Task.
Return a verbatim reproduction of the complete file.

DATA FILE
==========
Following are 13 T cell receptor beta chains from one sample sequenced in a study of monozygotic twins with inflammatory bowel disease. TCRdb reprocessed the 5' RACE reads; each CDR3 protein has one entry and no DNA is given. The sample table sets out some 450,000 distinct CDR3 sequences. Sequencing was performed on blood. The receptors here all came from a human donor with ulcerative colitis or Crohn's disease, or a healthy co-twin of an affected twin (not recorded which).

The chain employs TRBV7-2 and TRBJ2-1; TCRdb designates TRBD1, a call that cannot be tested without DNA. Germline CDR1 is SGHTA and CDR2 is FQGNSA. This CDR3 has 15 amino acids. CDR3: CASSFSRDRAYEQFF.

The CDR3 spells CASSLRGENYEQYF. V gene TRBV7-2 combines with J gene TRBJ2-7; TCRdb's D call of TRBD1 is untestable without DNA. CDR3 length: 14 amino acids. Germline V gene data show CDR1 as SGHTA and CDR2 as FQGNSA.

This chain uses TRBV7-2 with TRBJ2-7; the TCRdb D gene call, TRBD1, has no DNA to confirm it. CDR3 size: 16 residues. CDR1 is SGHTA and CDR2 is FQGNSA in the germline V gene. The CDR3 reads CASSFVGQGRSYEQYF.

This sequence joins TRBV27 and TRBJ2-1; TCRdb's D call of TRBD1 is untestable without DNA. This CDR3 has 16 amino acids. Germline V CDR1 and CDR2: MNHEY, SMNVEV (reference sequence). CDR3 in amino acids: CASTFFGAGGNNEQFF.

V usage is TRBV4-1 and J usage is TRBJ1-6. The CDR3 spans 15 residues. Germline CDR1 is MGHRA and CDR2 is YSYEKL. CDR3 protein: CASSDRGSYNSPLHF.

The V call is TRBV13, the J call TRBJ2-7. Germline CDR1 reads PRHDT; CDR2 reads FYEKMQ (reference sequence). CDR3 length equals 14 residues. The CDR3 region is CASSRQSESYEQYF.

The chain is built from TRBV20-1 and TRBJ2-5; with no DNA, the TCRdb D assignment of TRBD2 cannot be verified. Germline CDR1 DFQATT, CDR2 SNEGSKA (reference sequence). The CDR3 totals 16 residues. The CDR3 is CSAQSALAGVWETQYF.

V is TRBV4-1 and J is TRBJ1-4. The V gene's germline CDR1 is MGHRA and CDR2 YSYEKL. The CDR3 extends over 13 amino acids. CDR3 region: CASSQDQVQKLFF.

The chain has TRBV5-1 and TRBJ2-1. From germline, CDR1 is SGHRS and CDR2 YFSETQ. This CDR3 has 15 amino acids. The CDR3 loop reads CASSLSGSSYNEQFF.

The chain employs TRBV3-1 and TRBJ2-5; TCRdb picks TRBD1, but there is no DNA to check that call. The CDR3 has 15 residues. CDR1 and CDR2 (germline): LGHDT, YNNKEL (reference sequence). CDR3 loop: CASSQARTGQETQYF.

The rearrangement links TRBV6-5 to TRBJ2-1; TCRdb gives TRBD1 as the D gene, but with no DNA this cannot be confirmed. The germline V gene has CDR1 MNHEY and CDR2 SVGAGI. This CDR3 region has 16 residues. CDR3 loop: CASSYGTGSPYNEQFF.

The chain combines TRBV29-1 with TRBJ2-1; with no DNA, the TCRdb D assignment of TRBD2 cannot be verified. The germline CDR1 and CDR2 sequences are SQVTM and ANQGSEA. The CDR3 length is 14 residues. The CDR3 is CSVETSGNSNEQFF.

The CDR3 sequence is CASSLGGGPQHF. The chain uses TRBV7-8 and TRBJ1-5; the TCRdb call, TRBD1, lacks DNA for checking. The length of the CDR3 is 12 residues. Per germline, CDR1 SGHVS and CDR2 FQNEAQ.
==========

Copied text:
Following are 13 T cell receptor beta chains from one sample sequenced in a study of monozygotic twins with inflammatory bowel disease. TCRdb reprocessed the 5' RACE reads; each CDR3 protein has one entry and no DNA is given. The sample table sets out some 450,000 distinct CDR3 sequences. Sequencing was performed on blood. The receptors here all came from a human donor with ulcerative colitis or Crohn's disease, or a healthy co-twin of an affected twin (not recorded which).

The chain employs TRBV7-2 and TRBJ2-1; TCRdb designates TRBD1, a call that cannot be tested without DNA. Germline CDR1 is SGHTA and CDR2 is FQGNSA. This CDR3 has 15 amino acids. CDR3: CASSFSRDRAYEQFF.

The CDR3 spells CASSLRGENYEQYF. V gene TRBV7-2 combines with J gene TRBJ2-7; TCRdb's D call of TRBD1 is untestable without DNA. CDR3 length: 14 amino acids. Germline V gene data show CDR1 as SGHTA and CDR2 as FQGNSA.

This chain uses TRBV7-2 with TRBJ2-7; the TCRdb D gene call, TRBD1, has no DNA to confirm it. CDR3 size: 16 residues. CDR1 is SGHTA and CDR2 is FQGNSA in the germline V gene. The CDR3 reads CASSFVGQGRSYEQYF.

This sequence joins TRBV27 and TRBJ2-1; TCRdb's D call of TRBD1 is untestable without DNA. This CDR3 has 16 amino acids. Germline V CDR1 and CDR2: MNHEY, SMNVEV (reference sequence). CDR3 in amino acids: CASTFFGAGGNNEQFF.

V usage is TRBV4-1 and J usage is TRBJ1-6. The CDR3 spans 15 residues. Germline CDR1 is MGHRA and CDR2 is YSYEKL. CDR3 protein: CASSDRGSYNSPLHF.

The V call is TRBV13, the J call TRBJ2-7. Germline CDR1 reads PRHDT; CDR2 reads FYEKMQ (reference sequence). CDR3 length equals 14 residues. The CDR3 region is CASSRQSESYEQYF.

The chain is built from TRBV20-1 and TRBJ2-5; with no DNA, the TCRdb D assignment of TRBD2 cannot be verified. Germline CDR1 DFQATT, CDR2 SNEGSKA (reference sequence). The CDR3 totals 16 residues. The CDR3 is CSAQSALAGVWETQYF.

V is TRBV4-1 and J is TRBJ1-4. The V gene's germline CDR1 is MGHRA and CDR2 YSYEKL. The CDR3 extends over 13 amino acids. CDR3 region: CASSQDQVQKLFF.

The chain has TRBV5-1 and TRBJ2-1. From germline, CDR1 is SGHRS and CDR2 YFSETQ. This CDR3 has 15 amino acids. The CDR3 loop reads CASSLSGSSYNEQFF.

The chain employs TRBV3-1 and TRBJ2-5; TCRdb picks TRBD1, but there is no DNA to check that call. The CDR3 has 15 residues. CDR1 and CDR2 (germline): LGHDT, YNNKEL (reference sequence). CDR3 loop: CASSQARTGQETQYF.

The rearrangement links TRBV6-5 to TRBJ2-1; TCRdb gives TRBD1 as the D gene, but with no DNA this cannot be confirmed. The germline V gene has CDR1 MNHEY and CDR2 SVGAGI. This CDR3 region has 16 residues. CDR3 loop: CASSYGTGSPYNEQFF.

The chain combines TRBV29-1 with TRBJ2-1; with no DNA, the TCRdb D assignment of TRBD2 cannot be verified. The germline CDR1 and CDR2 sequences are SQVTM and ANQGSEA. The CDR3 length is 14 residues. The CDR3 is CSVETSGNSNEQFF.

The CDR3 sequence is CASSLGGGPQHF. The chain uses TRBV7-8 and TRBJ1-5; the TCRdb call, TRBD1, lacks DNA for checking. The length of the CDR3 is 12 residues. Per germline, CDR1 SGHVS and CDR2 FQNEAQ.